The couch has three decorative pillows. They often get moved around to different parts of the house. On a recent inspection, one was in the living room, one was on the patio couch, and one was over the side railing.

The couch has three decorative pillows. They often get moved around to different parts of the house. On a recent inspection, one was in the living room, one was on the patio couch, and one was over the side railing.

One of the chores Sally and I do on our regular maintenance visits to The Overlook is count the dishes and glasses. We make two discoveries nearly every time:

  1. At least one glass is missing.

  2. Some dishes and glasses are dirty.

It's a minor inconvenience for us. We immediately replace any missing or broken dishes or glassware, and we clean any that need cleaning.

I understand that guests won't always clean dishes, report minor damage, or even put things back where they found them. My true worry is how this impacts the next guest.

What some people don't understand when they rent a vacation home is it is genuinely a home, not a hotel. 

Our property manager, Idyllwild Vacation Cabins, does a terrific job maintaining the cabin and keeping it clean and tidy. Yet it's simply not feasible for the cleaning crew to inspect every dish like we do, or to memorize the location of every piece of furniture, blanket, kitchen tool, and knick-knack in the house.

So a dirty dish that's hidden on the bottom of the stack in the cupboard will gross out the next guest who finds it. A broken glass that's unreported will mean the next guest will have to make do with one fewer. The puzzle pieces dumped in a drawer will create extra work for the next guest who wants to work a puzzle.

And the blankets moved to different rooms might stay there, meaning someone else's grandma is going to be cold on a winter night. You don't want grandma to freeze, do you?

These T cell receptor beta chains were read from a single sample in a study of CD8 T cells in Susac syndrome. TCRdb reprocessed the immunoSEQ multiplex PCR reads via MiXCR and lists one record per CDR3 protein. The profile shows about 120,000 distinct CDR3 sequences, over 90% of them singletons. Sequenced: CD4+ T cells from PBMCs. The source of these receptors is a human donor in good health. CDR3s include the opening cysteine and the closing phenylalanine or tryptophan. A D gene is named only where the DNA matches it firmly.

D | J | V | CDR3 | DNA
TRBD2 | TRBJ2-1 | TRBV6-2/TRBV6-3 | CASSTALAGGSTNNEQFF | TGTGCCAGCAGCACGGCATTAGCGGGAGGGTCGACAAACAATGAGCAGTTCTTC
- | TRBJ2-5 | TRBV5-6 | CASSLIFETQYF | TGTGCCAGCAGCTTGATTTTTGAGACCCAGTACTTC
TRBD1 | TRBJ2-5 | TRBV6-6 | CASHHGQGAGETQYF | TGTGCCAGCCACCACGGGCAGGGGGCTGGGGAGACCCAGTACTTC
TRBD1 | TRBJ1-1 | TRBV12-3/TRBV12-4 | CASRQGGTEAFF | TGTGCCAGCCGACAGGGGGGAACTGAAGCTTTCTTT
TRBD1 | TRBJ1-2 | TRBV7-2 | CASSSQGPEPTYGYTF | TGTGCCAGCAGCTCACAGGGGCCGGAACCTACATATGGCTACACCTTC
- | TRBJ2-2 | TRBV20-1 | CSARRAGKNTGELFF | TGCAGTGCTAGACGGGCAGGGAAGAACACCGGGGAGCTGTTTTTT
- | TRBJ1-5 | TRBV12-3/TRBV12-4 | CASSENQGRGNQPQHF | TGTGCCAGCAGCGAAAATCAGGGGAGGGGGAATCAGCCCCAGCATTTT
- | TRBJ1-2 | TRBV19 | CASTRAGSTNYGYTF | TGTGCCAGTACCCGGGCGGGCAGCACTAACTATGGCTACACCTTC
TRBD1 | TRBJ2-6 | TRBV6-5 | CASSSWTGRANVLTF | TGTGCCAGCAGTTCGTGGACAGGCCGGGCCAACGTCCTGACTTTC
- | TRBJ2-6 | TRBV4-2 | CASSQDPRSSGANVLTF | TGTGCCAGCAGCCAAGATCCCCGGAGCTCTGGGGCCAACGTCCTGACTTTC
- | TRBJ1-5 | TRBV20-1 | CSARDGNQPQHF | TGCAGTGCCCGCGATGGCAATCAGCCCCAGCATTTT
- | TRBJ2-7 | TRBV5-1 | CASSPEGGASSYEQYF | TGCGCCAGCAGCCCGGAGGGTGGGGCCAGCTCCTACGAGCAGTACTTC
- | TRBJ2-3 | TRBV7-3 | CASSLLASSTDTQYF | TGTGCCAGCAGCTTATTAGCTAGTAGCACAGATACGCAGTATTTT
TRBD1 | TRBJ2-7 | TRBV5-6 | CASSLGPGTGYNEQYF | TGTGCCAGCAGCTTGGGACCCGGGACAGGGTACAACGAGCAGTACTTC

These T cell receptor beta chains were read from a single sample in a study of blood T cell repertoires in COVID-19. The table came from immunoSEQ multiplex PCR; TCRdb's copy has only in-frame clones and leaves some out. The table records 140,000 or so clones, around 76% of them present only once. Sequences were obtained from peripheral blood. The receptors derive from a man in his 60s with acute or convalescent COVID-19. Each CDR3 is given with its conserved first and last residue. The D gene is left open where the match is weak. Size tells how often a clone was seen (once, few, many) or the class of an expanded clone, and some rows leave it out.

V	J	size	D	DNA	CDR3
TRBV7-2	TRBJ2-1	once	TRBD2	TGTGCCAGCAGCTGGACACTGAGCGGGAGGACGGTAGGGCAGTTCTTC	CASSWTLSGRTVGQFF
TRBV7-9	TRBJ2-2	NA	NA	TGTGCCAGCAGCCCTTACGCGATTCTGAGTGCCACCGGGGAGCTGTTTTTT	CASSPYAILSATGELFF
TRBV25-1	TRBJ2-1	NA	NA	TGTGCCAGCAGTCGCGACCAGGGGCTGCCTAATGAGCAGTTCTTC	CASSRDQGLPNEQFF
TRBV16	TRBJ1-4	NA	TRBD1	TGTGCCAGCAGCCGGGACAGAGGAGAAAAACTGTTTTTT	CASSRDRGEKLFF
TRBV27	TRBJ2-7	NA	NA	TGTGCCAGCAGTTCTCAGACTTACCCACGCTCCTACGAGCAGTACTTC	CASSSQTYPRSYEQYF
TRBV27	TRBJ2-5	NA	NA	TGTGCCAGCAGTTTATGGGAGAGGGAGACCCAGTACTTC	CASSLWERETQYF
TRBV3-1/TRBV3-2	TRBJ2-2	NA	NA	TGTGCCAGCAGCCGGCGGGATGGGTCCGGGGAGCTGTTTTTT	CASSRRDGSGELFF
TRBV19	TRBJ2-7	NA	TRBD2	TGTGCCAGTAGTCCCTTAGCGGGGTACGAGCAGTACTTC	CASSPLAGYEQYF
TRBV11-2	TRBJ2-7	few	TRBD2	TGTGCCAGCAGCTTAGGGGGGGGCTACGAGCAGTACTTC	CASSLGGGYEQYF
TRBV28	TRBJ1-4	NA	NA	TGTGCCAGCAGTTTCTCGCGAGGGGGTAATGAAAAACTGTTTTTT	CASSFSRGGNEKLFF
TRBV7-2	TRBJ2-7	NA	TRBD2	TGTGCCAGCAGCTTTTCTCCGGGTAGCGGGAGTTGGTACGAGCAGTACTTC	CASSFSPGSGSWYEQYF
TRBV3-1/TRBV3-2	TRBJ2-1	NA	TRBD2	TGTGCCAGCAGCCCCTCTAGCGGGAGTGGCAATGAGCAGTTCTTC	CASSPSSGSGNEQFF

If you rent a vacation home, my advice is to treat it like you were staying in a friend's home. Chances are, you'd earnestly want to be a good houseguest.

Here are a few tips that can help you avoid inconveniencing the next guests:

  • Report damage, no matter how small, so it can be fixed for the next guest. 

  • Put everything back where you found it, or as near as you can remember.

  • Clean and dry dishes before you put them away.

  • Take out trash and avoid littering.

  • Follow the check-out instructions precisely. 

We try not to ask too much of our guests. If you break a glass, you won't be charged for the replacement. When you check out, you can even leave the sheets on the bed and the towels in the bathroom. (Many vacation rentals ask you to start a load of laundry.)

The goal is to ensure you have a great time, and our next guests have a great time, too. Here's a positive example from one of our last guests. 

The guests reported that the upstairs toilet would occasionally continue running after it was flushed. This not only wastes water, it creates a hassle for guests who have to jiggle the handle or even take the lid off the tank to get it to stop.

They reported the issue to our property manager, and the toilet was fixed by the time the next guests checked in.


Lessons From the Overlook: Sometimes Work Isn’t Fun

Note: Lessons from The Overlook is a monthly update on lessons learned from owning a vacation rental property in the Southern California mountain town of Idyllwild. It's a hands-on opportunity to apply some of the techniques I advise my clients to use. You can find past updates here.

There are times when we have to put in hard work and long hours, and it seems like there's no reward in sight. It's natural to ask yourself, "Why am I doing this?"

I recently experienced one of those times with The Overlook.

My wife, Sally, and I try to visit the cabin every four to six weeks to inspect it, bring supplies, and do routine maintenance. Unfortunately, making that visit this past September was difficult. Sally was traveling extensively and I was frantically working on the launch of my new book before we went on vacation at the end of the month.